The CFA of the two-factor model with 29 items indicated that this model had a poor fit based on the fit indices recommended by AMOSTM. Some items had high correlations with other items in the differing factors. To obtain a model fit, all of these items were removed. As a result, a two-factor model consisting of 14 items was a close fit to the data in Group 2 (See Fig. 2), due to the fact that all of the fit indices criteria, which were used in data analysis, were fulfilled. The results were CMIN/df = 1.99, p = 0.000, CFI = 0.94, TLI = 0.93, GFI = 0.92, AGFI = 0.88, R = 0.06. The loading factor for each item was > 0.50 with a smallest value of 0.55 (item no 1) and the highest of 0.75 (item no 3 and 10) (see Fig. 2). However, the other finding from this analysis showed that the correlation between the two factors was fairly high (r = 0.80), indicating that this tool was derived from a potential single underlying factor. To check this, the one factor solution model was compared with the two factors solution model [39]. The resulting parameters such as the value of CFI, TLI, GFI, AGFI, CMIN/df and RMSEA indicated that the two-factor solution model was better and more appropriate to the data than the one factor solution model. The values of CFI, TLI, GFI, and AGFI of the two factors model were higher than one factor model, and the values of CMIN/df and RMSEA of the two factors model were lower than the other one. The comparison of fit indices between these two models is given in Table 1.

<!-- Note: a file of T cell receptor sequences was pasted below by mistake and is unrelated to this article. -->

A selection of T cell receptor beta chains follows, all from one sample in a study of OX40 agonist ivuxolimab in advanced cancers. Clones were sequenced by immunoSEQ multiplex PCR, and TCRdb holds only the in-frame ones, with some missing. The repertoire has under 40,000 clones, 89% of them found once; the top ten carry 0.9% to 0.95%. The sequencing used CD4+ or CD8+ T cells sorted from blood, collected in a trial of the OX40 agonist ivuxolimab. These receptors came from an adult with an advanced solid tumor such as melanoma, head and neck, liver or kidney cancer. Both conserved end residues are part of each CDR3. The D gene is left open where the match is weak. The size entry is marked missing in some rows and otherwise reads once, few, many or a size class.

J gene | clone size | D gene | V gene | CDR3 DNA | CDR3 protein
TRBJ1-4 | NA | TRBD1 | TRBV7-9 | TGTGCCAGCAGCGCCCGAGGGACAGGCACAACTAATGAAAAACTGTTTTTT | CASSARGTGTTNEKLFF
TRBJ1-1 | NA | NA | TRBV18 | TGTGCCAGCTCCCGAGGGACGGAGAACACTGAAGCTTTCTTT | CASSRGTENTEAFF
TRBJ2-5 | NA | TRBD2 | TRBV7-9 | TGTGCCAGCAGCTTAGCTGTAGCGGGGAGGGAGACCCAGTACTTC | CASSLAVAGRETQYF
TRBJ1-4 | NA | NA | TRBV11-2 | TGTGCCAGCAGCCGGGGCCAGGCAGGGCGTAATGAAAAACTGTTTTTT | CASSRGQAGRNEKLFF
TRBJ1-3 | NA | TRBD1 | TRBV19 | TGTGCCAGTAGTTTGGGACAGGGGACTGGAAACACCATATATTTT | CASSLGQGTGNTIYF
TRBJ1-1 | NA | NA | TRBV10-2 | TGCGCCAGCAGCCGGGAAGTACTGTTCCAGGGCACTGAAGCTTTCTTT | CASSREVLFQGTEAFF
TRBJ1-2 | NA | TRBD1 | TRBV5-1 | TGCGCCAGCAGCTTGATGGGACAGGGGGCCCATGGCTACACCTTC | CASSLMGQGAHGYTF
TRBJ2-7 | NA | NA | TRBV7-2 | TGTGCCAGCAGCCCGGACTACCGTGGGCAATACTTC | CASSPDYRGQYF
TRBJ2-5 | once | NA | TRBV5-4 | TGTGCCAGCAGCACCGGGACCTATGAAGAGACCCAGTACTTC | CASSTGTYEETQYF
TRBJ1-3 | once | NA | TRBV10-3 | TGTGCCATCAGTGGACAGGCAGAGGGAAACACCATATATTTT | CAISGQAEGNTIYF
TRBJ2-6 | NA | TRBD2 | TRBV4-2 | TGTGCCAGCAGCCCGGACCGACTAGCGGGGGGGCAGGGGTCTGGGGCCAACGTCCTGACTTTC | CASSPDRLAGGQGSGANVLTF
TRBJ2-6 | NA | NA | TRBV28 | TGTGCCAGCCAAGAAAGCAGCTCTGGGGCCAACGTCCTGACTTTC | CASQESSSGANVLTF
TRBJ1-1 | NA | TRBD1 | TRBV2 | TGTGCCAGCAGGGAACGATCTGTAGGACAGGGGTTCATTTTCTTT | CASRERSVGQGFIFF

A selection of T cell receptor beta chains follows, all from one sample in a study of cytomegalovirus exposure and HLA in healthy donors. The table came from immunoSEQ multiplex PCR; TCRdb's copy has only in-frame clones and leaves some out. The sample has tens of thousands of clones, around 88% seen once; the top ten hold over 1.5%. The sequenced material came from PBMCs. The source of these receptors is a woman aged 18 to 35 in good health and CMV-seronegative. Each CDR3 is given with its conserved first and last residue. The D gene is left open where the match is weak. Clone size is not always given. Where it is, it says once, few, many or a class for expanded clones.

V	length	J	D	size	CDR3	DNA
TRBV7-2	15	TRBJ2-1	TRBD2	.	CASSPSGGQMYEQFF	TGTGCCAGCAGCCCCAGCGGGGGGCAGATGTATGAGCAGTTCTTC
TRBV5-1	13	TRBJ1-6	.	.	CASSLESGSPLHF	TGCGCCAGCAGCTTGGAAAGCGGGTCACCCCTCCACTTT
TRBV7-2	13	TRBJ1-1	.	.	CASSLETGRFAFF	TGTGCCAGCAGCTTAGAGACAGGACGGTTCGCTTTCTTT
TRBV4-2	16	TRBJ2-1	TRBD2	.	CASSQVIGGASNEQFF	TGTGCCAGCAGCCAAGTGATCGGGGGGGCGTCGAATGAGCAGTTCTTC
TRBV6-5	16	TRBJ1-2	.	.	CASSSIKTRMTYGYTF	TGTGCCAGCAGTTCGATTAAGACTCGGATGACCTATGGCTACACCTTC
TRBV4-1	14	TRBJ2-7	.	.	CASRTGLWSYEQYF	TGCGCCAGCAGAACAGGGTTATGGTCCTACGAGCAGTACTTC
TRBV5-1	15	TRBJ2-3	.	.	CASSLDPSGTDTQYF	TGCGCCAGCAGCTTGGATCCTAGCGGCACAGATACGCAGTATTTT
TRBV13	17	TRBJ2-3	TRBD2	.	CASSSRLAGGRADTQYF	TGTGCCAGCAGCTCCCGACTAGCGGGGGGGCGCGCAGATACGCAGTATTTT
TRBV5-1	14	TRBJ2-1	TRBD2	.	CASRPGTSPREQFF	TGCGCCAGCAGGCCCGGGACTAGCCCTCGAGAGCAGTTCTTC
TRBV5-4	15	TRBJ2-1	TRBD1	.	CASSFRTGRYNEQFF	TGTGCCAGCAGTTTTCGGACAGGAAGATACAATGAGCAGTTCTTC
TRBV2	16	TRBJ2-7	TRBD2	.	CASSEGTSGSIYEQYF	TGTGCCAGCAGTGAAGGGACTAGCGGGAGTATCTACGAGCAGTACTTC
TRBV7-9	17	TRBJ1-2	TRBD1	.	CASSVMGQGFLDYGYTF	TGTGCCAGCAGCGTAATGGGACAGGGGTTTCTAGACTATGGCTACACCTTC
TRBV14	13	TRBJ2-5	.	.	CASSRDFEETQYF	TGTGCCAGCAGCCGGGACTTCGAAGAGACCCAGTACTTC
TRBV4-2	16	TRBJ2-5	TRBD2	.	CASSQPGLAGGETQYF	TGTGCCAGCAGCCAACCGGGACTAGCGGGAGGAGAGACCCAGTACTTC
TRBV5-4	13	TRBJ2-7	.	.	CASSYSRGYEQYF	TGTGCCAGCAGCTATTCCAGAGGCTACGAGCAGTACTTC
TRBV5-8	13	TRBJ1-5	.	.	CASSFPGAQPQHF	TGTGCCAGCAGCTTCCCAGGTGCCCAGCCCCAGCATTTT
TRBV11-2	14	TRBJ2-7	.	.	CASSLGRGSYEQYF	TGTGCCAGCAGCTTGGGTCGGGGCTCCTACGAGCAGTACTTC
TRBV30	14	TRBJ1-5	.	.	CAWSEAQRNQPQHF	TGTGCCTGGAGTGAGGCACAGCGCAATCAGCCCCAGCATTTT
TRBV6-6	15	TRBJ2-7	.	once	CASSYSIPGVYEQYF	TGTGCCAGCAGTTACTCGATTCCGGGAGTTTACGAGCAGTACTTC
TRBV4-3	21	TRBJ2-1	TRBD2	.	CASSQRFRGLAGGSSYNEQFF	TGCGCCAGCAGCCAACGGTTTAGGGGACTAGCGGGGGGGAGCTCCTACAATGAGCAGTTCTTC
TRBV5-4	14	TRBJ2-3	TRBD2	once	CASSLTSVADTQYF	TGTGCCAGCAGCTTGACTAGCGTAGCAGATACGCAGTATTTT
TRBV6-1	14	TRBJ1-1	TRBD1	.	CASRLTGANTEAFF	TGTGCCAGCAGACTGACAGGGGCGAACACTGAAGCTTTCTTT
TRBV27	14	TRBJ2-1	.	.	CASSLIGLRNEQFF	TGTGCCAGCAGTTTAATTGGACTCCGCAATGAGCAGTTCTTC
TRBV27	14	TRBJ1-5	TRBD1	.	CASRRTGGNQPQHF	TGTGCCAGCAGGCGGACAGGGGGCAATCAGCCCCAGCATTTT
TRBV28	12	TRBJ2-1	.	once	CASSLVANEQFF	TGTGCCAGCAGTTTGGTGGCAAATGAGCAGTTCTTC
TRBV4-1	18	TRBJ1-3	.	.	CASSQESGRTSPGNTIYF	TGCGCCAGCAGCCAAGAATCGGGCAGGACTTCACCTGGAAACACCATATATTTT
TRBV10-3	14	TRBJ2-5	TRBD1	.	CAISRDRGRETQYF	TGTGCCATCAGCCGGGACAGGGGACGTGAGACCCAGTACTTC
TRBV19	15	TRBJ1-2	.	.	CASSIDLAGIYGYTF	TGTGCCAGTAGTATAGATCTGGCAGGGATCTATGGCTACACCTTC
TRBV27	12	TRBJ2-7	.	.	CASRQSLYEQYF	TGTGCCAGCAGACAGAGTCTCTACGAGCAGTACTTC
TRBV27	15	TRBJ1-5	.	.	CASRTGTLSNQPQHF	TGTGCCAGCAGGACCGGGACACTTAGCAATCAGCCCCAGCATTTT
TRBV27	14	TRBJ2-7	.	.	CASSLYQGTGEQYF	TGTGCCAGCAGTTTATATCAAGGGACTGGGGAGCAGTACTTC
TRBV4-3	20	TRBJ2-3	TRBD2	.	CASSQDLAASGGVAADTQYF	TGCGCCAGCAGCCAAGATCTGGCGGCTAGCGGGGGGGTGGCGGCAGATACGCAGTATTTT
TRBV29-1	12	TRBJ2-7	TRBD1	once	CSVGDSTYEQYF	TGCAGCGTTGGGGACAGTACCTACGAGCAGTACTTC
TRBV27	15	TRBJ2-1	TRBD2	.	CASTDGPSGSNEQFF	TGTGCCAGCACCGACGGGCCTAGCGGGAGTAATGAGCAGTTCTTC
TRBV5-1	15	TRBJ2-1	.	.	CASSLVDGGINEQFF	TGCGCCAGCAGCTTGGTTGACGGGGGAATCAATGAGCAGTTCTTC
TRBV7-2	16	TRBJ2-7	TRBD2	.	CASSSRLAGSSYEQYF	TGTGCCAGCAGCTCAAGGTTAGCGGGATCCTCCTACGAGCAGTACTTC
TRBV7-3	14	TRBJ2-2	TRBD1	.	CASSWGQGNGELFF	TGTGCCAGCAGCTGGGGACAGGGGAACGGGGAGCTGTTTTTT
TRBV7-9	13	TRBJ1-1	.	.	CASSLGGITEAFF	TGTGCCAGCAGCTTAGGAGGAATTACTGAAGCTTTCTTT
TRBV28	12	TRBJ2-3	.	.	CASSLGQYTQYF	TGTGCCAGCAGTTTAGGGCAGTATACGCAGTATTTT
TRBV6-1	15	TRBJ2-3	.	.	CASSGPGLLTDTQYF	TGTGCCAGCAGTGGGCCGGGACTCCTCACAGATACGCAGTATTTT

Fig. 2

The two-factor model of the self-assessment tool in the PBL tutorial

Table 1

The fit indices for the one and two-factor models from Group 2 data

Number of factors




































Cronbach’s alpha showed that the reliability coefficient was more than 0.8 for each factor (see Table 2), meaning that each subscale scale had good internal consistency. Table 2 also provides the mean and standard deviation for each factor.
Table 2

Number of items, number of students, mean, standard deviation and the Cronbach alpha for each factor and the scale from Group 2 data


n items

n students




Critical Thinking






Active learning












Scale stability